Acorn Squash Recipe & Nutrition | Precision Nutrition's Encyclopedia of Food

Acorn Squash

Acorn Squash

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At a Glance

Acorn squash, as its name suggests, is shaped like a scaled-up acorn, except that it has deep longitudinal ridging and dramatic forest green skin. On the inside, acorn squash bears a beautiful yellow-orange flesh that turns soft and velvety when cooked. In flavor, acorn squash is pleasantly starchy and slightly sweet, with a hint of nuttiness. Acorn squash is a nutritious complex carbohydrate and is rich in vitamin A (mostly in the form of beta-carotene), potassium, and magnesium. Although they are not typically eaten in North America, the seeds, the young leaves, and the yellow trumpet flowers of the squash plant are all edible, and rather delicious. If you have the opportunity, consume as many components of the squash plant as you can.

Overview

As its name suggests, acorn squash is shaped like a scaled-up acorn, with a top-heavy roundness that tapers to a pointed end.

Acorn squash, which is sometimes called pepper squash, is a winter squash and a member of the Curcubita pepo family, which also include cousins like zucchini and pumpkin.

From seed, acorn squash takes less than three months to grow to full maturity. Once they are harvested, winter squash are typically “cured”. Over a period ranging from a week to a month, squash are left to sit in the sun, being rotated at intervals for even exposure. This “sunbathing” hardens the exterior skin in order to protect the flesh inside, thereby extending the shelf-life of the squash. This process also serves to sweeten and intensify the flavor of the flesh inside.

Squash is native to Central and North America, but multiple varieties are now grown and consumed all over the world. Although they are not popular foods in North America, the seeds, the yellow trumpet squash blossoms, as well as the young green top leaves are also edible.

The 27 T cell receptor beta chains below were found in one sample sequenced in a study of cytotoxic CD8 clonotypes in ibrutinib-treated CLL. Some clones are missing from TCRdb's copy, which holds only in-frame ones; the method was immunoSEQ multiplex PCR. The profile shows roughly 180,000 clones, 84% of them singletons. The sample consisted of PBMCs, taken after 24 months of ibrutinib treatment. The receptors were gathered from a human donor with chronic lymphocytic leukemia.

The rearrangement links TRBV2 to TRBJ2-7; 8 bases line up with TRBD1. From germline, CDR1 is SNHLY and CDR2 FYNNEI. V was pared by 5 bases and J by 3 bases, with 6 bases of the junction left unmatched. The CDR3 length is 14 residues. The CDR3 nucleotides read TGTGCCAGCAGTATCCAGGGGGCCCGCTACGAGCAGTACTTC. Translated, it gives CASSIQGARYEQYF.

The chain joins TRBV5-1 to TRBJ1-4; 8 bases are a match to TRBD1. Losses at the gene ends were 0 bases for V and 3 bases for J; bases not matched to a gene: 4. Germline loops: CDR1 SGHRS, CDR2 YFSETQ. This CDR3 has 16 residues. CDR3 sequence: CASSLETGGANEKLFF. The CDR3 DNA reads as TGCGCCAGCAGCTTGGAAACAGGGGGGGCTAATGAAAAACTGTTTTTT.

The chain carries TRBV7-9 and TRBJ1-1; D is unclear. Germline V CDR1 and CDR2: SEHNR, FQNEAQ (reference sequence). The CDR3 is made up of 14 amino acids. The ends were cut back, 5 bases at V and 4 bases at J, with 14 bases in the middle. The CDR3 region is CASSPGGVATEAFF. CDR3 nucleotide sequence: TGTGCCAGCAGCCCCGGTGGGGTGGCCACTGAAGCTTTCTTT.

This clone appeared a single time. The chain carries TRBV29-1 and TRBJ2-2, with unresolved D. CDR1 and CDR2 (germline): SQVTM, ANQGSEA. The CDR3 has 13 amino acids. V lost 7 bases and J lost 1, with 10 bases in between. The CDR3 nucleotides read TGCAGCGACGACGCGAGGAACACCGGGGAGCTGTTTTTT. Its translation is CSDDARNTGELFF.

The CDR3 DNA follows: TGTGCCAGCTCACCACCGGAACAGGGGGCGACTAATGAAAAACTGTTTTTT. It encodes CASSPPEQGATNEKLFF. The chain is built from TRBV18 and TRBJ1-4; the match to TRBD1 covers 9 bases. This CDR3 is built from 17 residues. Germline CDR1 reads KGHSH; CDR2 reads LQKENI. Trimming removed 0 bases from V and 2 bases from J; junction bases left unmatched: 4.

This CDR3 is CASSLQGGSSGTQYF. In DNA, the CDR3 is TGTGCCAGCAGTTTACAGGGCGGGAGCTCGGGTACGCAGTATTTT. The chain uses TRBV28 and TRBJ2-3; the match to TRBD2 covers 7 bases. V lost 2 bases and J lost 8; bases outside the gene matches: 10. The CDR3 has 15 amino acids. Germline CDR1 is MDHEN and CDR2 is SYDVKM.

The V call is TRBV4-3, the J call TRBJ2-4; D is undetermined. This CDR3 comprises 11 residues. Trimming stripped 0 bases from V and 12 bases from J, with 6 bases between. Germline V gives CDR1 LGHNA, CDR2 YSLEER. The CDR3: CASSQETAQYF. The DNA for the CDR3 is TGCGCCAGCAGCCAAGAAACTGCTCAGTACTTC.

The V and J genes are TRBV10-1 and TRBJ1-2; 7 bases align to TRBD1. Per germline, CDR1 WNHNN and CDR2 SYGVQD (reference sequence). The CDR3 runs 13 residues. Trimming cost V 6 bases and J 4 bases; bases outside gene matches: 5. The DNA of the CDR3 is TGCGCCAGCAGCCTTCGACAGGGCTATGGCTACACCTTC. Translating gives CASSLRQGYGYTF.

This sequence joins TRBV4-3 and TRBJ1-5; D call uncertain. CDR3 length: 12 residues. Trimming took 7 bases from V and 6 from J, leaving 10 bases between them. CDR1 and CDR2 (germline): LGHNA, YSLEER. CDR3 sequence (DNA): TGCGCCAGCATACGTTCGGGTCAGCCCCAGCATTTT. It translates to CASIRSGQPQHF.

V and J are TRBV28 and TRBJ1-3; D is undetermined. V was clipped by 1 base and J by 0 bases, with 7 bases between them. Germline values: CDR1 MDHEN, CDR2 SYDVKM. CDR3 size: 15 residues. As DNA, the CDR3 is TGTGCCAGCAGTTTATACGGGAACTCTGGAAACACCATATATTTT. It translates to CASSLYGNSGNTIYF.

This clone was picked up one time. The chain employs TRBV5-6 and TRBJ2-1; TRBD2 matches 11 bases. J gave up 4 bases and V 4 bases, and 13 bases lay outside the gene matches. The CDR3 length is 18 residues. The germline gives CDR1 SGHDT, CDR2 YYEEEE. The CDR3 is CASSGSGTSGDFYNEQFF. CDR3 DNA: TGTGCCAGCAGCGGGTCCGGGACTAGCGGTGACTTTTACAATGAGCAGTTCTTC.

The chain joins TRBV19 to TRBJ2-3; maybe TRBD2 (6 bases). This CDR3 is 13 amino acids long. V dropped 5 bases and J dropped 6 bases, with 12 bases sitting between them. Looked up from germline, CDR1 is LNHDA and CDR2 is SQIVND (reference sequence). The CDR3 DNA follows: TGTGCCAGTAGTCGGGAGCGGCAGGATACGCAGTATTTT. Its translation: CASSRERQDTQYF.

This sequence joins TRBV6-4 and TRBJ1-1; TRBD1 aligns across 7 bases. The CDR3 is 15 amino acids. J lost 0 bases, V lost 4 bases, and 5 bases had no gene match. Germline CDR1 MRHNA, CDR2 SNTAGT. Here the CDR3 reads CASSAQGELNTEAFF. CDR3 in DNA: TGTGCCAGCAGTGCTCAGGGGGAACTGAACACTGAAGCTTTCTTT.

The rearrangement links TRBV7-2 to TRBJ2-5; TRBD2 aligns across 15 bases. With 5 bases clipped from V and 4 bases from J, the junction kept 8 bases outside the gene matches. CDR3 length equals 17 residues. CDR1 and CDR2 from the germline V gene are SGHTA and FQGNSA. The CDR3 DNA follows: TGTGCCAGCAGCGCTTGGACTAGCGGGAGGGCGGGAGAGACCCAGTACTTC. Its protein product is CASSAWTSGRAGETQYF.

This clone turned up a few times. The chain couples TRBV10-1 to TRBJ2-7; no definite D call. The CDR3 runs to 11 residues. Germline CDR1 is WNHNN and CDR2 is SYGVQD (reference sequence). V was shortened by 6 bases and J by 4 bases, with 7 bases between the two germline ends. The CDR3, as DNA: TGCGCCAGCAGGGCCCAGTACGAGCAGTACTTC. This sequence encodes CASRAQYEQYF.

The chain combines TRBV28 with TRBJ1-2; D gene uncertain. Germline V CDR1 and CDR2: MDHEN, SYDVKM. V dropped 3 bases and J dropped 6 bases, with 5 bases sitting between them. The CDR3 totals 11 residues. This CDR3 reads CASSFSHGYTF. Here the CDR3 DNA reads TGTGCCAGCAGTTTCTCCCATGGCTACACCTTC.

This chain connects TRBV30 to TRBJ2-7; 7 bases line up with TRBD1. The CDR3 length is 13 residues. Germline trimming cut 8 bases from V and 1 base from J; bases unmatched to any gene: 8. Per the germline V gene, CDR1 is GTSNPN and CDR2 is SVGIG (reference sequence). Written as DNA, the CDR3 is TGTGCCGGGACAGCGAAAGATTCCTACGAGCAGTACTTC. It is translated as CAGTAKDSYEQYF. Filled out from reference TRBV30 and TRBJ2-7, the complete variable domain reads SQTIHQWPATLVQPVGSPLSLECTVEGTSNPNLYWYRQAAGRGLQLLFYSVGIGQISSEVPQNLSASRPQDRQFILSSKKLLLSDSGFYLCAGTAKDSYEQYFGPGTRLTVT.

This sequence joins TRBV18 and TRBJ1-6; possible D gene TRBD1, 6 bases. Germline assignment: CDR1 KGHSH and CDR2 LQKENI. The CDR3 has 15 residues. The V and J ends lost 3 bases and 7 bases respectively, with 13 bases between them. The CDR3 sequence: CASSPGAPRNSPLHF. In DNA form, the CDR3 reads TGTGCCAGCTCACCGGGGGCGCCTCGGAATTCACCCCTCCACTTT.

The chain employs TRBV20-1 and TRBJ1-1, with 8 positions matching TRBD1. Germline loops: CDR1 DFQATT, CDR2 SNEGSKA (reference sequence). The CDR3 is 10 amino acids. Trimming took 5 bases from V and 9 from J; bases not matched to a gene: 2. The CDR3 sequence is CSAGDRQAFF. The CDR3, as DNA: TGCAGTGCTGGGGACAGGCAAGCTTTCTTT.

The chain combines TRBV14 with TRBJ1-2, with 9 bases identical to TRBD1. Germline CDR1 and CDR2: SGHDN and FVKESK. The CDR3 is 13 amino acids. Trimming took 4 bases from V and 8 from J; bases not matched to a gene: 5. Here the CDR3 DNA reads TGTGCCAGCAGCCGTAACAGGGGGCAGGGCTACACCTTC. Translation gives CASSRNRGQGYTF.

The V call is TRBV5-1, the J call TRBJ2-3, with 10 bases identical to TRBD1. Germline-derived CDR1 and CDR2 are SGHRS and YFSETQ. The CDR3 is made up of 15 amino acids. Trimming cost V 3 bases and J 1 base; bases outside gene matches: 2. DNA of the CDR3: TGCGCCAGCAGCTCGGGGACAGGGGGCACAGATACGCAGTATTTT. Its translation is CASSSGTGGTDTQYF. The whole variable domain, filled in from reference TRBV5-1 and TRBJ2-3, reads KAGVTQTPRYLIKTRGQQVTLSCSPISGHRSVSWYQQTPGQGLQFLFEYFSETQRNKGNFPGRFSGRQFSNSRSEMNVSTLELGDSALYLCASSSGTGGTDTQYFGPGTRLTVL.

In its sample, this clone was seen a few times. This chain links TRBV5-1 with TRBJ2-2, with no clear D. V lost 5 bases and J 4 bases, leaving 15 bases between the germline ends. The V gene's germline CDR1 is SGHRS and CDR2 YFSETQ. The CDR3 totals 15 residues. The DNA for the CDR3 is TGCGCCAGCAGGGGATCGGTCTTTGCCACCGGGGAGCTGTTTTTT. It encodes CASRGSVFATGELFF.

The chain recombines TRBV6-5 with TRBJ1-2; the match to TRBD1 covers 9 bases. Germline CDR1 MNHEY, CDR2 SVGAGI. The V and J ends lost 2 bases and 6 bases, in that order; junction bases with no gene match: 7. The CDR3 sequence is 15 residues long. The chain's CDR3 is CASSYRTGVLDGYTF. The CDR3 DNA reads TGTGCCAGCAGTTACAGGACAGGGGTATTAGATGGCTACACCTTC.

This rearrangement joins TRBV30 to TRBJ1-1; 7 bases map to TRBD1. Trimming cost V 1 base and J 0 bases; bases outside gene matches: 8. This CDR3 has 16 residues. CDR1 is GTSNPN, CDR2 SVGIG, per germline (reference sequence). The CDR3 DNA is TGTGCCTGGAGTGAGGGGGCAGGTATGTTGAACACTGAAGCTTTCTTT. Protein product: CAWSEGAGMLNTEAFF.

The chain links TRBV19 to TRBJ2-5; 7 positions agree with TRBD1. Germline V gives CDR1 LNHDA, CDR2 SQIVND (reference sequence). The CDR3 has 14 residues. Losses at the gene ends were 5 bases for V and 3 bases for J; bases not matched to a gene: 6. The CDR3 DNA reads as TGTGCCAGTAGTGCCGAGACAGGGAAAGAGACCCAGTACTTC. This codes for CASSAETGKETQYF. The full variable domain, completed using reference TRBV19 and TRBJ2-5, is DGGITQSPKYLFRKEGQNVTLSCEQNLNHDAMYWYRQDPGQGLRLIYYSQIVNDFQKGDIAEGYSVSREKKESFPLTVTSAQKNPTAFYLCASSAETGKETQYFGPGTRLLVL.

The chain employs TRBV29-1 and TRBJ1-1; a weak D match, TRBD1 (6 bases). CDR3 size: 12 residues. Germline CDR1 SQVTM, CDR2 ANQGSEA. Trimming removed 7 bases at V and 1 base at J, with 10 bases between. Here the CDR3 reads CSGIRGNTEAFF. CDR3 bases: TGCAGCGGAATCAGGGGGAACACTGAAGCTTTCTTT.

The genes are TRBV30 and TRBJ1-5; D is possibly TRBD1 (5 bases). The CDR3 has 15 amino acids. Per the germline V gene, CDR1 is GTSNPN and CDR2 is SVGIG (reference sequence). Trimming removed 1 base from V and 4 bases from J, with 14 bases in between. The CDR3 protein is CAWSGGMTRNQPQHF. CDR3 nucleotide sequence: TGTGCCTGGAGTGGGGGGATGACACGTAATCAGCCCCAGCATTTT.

Identification

Acorn squash is shaped like a large spinning top, with one heavy round end and one pointed end. The acorn squash is typically dark green on the outside, often with a bright orange or yellow splotch, and deep longitudinal ridges. Less commonly, acorn squash may have a glowing orange or white exterior.

Inside, the acorn squash reveals a hollow crevice full of seeds and stringy squash mush, and a beautiful yellow-orange flesh that, when cooked, becomes soft and velvety. In flavor, acorn squash is sweet, starchy, slightly nutty, and has a hint of pepper. When cooked, the skin softens and is also edible.

Nutrition Info

One cup of cubed, baked acorn squash (about 205g) has 115 calories, 2.3g of protein, 0.3g of fat, 29.9g of carbohydrates, and 9.0g of fiber. Acorn squash is an excellent source of vitamin A (in the form of beta-carotene), potassium, and a good source of magnesium.

Selection

Acorn squash are in season in North America around early fall, but they are likely to be available throughout the winter as well. During these seasons, acorn squash can be found at most grocery stores, fruit and vegetable markets, and farmers’ markets.

When selecting a good acorn squash, the same advice for the selection of most winter squash applies:

Choose squash that are firm and heavy for their size. Inspect the rind for mold, wrinkling, or soft spots, which can all be signs of decay. Note that some beige or grey scaling or spotting is normal and not a sign of a poor quality squash; prior to cooking, the spots can be nicked off. The stem, if it is still attached, should be hard and dry.

Storage

Winter squash are relatively stable outside the fridge, although acorn squash is less stable than some other varieties. Depending on the maturity of the acorn squash when purchased, it may last for anywhere from ten days to a month in a cool dry place outside of the fridge.